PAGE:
Ragweed pollen reached Iowa last week. When I got the pollen alert from the weather.com allergy tracker, I went right to the library and stuffed a grocery bag full of books. I won’t go back for two months. In fact, I will limit the times I leave the house until we have a killing frost.
The local Ragweed plants do not have to bloom for me to have problems. The pollen can blow in from Missouri and leave me in misery.
After I double the dose of my antihistamine, I made changes in three areas:
I spend one-third of my day in bed. I cannot afford to have any dust or pollen in the bed. On the days I venture out, I shower and wash my hair before going to bed. I sanitize all the bedding in hot water once a week and I use allergy covers. I also air the sheets for an hour each day, see “Allergies? Wait to Make Your Bed.”
Remove any gunk.
An effective way to remove the pollen is with a sinus rinse or Neti pot. I use “Johnson’s Baby Soothing Vapor Bath,” “Vicks Vapor Rub,” and a “Vicks Vapor Inhaler” to keep the air moving in my nose and sinuses. I gargle hot, salted water, take a tablespoon of locally grown honey, and use “Halls Menthol Cough Drops” to soothe my irritated throat. When it affects my lungs, I rely on prescription inhalers and a nebulizer. I found a neat trick a few years ago to remove the buildup in my eyes and eyelashes, see “This is Not a Shot Glass.”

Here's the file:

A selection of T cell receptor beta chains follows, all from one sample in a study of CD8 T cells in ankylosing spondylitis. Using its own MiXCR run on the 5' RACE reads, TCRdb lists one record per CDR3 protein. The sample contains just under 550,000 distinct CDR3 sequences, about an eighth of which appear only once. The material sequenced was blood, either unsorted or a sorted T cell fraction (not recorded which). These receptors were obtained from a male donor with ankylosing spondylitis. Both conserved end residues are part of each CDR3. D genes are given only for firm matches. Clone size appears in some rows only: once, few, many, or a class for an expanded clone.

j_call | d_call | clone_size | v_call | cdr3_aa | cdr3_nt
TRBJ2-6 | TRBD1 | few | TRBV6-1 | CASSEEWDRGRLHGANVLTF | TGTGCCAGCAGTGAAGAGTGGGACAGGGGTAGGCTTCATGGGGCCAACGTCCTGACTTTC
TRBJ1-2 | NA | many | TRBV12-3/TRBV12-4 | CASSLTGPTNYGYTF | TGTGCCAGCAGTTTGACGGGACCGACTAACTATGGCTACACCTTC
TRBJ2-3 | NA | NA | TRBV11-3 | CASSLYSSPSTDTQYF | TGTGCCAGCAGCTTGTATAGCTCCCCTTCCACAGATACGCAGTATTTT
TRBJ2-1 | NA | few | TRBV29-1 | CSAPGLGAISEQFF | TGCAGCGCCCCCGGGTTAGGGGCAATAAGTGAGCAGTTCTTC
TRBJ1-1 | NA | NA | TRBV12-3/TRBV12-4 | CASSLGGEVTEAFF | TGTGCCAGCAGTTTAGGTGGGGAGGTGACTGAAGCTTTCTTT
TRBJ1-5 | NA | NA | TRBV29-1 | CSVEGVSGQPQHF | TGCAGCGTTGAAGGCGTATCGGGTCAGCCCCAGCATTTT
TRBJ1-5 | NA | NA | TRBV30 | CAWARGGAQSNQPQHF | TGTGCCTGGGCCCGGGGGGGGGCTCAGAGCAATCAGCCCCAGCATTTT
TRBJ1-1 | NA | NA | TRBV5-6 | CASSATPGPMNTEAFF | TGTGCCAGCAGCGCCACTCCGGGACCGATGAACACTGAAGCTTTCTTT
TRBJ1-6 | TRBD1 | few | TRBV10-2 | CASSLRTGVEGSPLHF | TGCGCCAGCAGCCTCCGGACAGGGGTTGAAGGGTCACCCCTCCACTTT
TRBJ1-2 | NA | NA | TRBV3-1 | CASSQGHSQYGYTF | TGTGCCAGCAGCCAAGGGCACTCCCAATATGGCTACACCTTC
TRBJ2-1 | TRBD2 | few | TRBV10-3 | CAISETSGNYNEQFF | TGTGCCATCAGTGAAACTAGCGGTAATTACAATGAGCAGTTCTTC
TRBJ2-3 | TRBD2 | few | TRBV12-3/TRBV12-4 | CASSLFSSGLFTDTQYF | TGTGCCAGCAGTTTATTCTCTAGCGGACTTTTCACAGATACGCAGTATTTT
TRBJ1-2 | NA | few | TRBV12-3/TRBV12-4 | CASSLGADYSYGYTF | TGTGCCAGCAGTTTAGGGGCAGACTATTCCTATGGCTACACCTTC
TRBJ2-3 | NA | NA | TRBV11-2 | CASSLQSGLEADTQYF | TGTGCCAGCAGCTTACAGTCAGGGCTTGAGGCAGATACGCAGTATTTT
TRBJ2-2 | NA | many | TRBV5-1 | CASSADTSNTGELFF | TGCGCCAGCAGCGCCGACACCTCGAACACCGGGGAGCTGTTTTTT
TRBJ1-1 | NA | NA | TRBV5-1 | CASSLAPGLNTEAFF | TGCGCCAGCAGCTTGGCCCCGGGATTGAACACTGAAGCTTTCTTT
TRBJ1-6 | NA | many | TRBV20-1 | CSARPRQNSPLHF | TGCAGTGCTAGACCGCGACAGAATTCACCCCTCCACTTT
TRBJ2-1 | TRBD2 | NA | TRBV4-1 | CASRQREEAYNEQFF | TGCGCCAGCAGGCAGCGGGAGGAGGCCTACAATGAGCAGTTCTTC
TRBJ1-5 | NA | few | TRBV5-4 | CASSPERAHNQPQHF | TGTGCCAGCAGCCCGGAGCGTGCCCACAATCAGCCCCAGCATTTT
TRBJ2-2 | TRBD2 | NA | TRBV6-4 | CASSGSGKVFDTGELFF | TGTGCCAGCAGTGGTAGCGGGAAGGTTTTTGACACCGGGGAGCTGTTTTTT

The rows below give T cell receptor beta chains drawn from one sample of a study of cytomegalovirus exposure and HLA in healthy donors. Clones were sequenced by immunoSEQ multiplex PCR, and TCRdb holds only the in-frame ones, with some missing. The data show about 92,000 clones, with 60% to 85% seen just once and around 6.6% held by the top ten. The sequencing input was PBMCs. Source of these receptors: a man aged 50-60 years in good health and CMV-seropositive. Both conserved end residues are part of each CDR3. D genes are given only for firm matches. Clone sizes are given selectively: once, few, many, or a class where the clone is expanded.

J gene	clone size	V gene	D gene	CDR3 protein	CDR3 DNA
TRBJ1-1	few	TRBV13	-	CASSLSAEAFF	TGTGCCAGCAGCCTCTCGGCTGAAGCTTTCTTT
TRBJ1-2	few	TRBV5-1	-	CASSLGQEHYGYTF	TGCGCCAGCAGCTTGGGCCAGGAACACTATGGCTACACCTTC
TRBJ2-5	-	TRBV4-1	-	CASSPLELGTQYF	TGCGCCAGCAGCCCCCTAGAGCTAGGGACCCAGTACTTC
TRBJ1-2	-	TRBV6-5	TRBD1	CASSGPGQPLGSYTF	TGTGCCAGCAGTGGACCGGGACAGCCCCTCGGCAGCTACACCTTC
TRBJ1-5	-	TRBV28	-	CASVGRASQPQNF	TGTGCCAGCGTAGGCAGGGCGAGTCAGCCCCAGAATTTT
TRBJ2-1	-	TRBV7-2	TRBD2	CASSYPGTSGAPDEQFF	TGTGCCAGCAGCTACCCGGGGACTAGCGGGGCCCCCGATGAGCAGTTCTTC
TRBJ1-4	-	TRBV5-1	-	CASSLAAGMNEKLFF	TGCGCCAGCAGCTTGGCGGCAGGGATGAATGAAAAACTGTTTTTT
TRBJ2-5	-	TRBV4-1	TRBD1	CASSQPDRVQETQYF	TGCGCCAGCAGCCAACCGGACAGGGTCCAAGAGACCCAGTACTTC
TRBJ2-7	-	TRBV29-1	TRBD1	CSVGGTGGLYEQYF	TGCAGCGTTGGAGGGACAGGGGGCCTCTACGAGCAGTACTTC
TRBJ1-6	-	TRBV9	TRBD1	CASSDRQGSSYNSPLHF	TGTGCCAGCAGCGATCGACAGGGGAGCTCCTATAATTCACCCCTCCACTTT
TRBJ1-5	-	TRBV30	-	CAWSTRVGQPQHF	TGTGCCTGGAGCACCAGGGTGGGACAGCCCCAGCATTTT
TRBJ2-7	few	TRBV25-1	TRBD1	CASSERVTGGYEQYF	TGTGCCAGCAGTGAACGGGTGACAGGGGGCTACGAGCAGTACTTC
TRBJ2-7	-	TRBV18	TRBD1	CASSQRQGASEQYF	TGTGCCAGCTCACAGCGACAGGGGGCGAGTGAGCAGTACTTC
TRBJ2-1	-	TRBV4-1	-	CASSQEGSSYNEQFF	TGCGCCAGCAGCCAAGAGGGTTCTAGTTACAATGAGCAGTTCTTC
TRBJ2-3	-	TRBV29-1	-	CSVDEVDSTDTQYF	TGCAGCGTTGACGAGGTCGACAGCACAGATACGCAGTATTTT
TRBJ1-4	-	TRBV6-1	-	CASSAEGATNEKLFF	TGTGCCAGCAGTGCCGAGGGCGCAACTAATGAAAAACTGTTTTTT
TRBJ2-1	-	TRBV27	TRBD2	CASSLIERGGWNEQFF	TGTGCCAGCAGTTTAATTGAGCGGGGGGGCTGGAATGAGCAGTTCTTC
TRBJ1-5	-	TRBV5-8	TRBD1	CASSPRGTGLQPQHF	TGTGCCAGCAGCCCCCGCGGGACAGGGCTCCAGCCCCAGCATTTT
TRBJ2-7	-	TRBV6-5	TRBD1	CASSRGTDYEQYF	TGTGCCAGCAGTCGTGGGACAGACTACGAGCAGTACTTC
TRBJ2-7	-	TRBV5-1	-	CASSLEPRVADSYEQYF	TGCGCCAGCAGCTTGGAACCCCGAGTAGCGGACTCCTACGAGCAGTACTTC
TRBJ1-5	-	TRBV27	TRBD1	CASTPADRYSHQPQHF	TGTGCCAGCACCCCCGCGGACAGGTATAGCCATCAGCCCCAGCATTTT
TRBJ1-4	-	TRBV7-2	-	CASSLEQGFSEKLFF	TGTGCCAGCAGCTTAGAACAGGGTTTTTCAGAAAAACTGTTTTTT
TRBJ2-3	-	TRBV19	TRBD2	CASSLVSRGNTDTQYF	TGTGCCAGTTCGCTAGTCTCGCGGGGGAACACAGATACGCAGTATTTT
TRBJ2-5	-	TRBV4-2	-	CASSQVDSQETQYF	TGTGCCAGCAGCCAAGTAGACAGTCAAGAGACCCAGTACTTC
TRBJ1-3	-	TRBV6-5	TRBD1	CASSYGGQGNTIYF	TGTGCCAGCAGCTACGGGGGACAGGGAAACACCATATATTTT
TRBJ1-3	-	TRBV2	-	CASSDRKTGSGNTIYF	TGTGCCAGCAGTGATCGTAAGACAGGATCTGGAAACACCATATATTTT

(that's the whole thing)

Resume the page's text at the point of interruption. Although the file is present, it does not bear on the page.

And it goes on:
Each day I spend a few minutes cleaning one room with a damp washcloth. I don’t want to move dust to the floor, I want to remove it. It’s amazing how much dust is lurking in corners and behind things. When I have an allergy flare, I have to play detective and go down the list of triggers until I find the culprit, see “Christmas Eyes.”
So…how does coping with my allergies save me money? If I let a flare go, I develop sinusitis, then bronchitis, and eventually pneumonia. I want to stop it in its tracks before it stops me in mine!
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